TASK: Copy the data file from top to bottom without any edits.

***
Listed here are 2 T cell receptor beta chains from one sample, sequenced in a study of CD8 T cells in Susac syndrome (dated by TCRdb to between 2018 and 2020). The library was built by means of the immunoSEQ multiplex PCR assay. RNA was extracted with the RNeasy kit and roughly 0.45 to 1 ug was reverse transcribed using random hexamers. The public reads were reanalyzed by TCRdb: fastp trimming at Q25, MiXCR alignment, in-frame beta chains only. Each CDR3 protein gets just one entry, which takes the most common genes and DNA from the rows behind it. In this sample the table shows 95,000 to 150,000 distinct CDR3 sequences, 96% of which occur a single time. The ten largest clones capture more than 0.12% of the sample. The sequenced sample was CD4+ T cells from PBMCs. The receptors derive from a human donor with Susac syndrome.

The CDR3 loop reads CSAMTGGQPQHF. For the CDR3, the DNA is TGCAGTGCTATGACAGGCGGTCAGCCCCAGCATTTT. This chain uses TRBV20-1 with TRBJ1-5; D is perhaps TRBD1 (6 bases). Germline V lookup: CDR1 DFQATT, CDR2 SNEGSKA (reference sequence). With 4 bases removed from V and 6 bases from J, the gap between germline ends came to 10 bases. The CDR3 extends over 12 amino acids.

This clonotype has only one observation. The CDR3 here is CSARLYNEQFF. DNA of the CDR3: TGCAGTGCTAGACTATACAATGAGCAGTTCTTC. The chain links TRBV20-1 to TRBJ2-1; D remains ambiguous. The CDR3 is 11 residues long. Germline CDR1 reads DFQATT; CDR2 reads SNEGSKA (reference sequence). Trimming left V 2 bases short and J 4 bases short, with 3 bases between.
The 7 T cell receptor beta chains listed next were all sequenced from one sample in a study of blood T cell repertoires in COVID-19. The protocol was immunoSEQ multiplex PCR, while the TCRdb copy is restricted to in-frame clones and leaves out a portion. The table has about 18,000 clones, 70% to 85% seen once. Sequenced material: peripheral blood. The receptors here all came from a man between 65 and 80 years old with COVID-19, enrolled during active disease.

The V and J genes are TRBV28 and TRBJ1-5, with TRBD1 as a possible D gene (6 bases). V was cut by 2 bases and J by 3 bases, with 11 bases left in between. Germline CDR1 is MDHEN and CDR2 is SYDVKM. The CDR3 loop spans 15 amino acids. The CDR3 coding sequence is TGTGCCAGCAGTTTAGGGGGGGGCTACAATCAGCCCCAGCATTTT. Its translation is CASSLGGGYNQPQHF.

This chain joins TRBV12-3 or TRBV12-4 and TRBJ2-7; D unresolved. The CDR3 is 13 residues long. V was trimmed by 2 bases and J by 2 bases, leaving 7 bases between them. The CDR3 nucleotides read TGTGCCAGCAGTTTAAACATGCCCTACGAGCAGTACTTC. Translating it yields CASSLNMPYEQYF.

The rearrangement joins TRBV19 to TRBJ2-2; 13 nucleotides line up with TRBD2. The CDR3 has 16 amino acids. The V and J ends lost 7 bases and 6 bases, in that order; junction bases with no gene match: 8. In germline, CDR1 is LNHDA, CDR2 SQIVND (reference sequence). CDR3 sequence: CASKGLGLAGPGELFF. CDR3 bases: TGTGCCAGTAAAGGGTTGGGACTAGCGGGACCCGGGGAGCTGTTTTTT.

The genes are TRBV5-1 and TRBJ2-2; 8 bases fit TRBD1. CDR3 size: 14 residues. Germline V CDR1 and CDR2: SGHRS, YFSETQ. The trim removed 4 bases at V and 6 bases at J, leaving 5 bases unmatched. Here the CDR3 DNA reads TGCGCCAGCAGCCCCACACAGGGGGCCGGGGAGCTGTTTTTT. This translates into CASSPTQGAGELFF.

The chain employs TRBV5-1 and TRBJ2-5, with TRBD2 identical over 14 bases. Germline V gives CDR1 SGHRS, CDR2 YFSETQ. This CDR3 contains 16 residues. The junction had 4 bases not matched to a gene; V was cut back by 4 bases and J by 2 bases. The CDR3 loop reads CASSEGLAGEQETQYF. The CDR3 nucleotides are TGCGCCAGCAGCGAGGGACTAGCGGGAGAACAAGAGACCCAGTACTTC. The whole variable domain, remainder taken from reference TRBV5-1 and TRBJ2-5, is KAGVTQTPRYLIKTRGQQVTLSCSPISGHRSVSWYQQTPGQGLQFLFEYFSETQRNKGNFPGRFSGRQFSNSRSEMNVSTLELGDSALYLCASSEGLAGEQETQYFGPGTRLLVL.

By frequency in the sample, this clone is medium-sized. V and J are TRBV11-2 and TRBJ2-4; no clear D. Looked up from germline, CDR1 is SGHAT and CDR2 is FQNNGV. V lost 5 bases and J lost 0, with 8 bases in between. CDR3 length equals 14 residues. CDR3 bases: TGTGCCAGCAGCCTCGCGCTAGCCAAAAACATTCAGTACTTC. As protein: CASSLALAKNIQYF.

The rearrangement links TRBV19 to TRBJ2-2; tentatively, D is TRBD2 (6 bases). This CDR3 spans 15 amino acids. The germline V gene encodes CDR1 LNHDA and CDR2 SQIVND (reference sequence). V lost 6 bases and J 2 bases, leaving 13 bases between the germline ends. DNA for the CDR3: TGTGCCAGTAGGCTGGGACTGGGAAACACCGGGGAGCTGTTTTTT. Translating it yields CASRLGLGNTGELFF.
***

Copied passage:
Listed here are 2 T cell receptor beta chains from one sample, sequenced in a study of CD8 T cells in Susac syndrome (dated by TCRdb to between 2018 and 2020). The library was built by means of the immunoSEQ multiplex PCR assay. RNA was extracted with the RNeasy kit and roughly 0.45 to 1 ug was reverse transcribed using random hexamers. The public reads were reanalyzed by TCRdb: fastp trimming at Q25, MiXCR alignment, in-frame beta chains only. Each CDR3 protein gets just one entry, which takes the most common genes and DNA from the rows behind it. In this sample the table shows 95,000 to 150,000 distinct CDR3 sequences, 96% of which occur a single time. The ten largest clones capture more than 0.12% of the sample. The sequenced sample was CD4+ T cells from PBMCs. The receptors derive from a human donor with Susac syndrome.

The CDR3 loop reads CSAMTGGQPQHF. For the CDR3, the DNA is TGCAGTGCTATGACAGGCGGTCAGCCCCAGCATTTT. This chain uses TRBV20-1 with TRBJ1-5; D is perhaps TRBD1 (6 bases). Germline V lookup: CDR1 DFQATT, CDR2 SNEGSKA (reference sequence). With 4 bases removed from V and 6 bases from J, the gap between germline ends came to 10 bases. The CDR3 extends over 12 amino acids.

This clonotype has only one observation. The CDR3 here is CSARLYNEQFF. DNA of the CDR3: TGCAGTGCTAGACTATACAATGAGCAGTTCTTC. The chain links TRBV20-1 to TRBJ2-1; D remains ambiguous. The CDR3 is 11 residues long. Germline CDR1 reads DFQATT; CDR2 reads SNEGSKA (reference sequence). Trimming left V 2 bases short and J 4 bases short, with 3 bases between.
The 7 T cell receptor beta chains listed next were all sequenced from one sample in a study of blood T cell repertoires in COVID-19. The protocol was immunoSEQ multiplex PCR, while the TCRdb copy is restricted to in-frame clones and leaves out a portion. The table has about 18,000 clones, 70% to 85% seen once. Sequenced material: peripheral blood. The receptors here all came from a man between 65 and 80 years old with COVID-19, enrolled during active disease.

The V and J genes are TRBV28 and TRBJ1-5, with TRBD1 as a possible D gene (6 bases). V was cut by 2 bases and J by 3 bases, with 11 bases left in between. Germline CDR1 is MDHEN and CDR2 is SYDVKM. The CDR3 loop spans 15 amino acids. The CDR3 coding sequence is TGTGCCAGCAGTTTAGGGGGGGGCTACAATCAGCCCCAGCATTTT. Its translation is CASSLGGGYNQPQHF.

This chain joins TRBV12-3 or TRBV12-4 and TRBJ2-7; D unresolved. The CDR3 is 13 residues long. V was trimmed by 2 bases and J by 2 bases, leaving 7 bases between them. The CDR3 nucleotides read TGTGCCAGCAGTTTAAACATGCCCTACGAGCAGTACTTC. Translating it yields CASSLNMPYEQYF.

The rearrangement joins TRBV19 to TRBJ2-2; 13 nucleotides line up with TRBD2. The CDR3 has 16 amino acids. The V and J ends lost 7 bases and 6 bases, in that order; junction bases with no gene match: 8. In germline, CDR1 is LNHDA, CDR2 SQIVND (reference sequence). CDR3 sequence: CASKGLGLAGPGELFF. CDR3 bases: TGTGCCAGTAAAGGGTTGGGACTAGCGGGACCCGGGGAGCTGTTTTTT.

The genes are TRBV5-1 and TRBJ2-2; 8 bases fit TRBD1. CDR3 size: 14 residues. Germline V CDR1 and CDR2: SGHRS, YFSETQ. The trim removed 4 bases at V and 6 bases at J, leaving 5 bases unmatched. Here the CDR3 DNA reads TGCGCCAGCAGCCCCACACAGGGGGCCGGGGAGCTGTTTTTT. This translates into CASSPTQGAGELFF.

The chain employs TRBV5-1 and TRBJ2-5, with TRBD2 identical over 14 bases. Germline V gives CDR1 SGHRS, CDR2 YFSETQ. This CDR3 contains 16 residues. The junction had 4 bases not matched to a gene; V was cut back by 4 bases and J by 2 bases. The CDR3 loop reads CASSEGLAGEQETQYF. The CDR3 nucleotides are TGCGCCAGCAGCGAGGGACTAGCGGGAGAACAAGAGACCCAGTACTTC. The whole variable domain, remainder taken from reference TRBV5-1 and TRBJ2-5, is KAGVTQTPRYLIKTRGQQVTLSCSPISGHRSVSWYQQTPGQGLQFLFEYFSETQRNKGNFPGRFSGRQFSNSRSEMNVSTLELGDSALYLCASSEGLAGEQETQYFGPGTRLLVL.

By frequency in the sample, this clone is medium-sized. V and J are TRBV11-2 and TRBJ2-4; no clear D. Looked up from germline, CDR1 is SGHAT and CDR2 is FQNNGV. V lost 5 bases and J lost 0, with 8 bases in between. CDR3 length equals 14 residues. CDR3 bases: TGTGCCAGCAGCCTCGCGCTAGCCAAAAACATTCAGTACTTC. As protein: CASSLALAKNIQYF.

The rearrangement links TRBV19 to TRBJ2-2; tentatively, D is TRBD2 (6 bases). This CDR3 spans 15 amino acids. The germline V gene encodes CDR1 LNHDA and CDR2 SQIVND (reference sequence). V lost 6 bases and J 2 bases, leaving 13 bases between the germline ends. DNA for the CDR3: TGTGCCAGTAGGCTGGGACTGGGAAACACCGGGGAGCTGTTTTTT. Translating it yields CASRLGLGNTGELFF.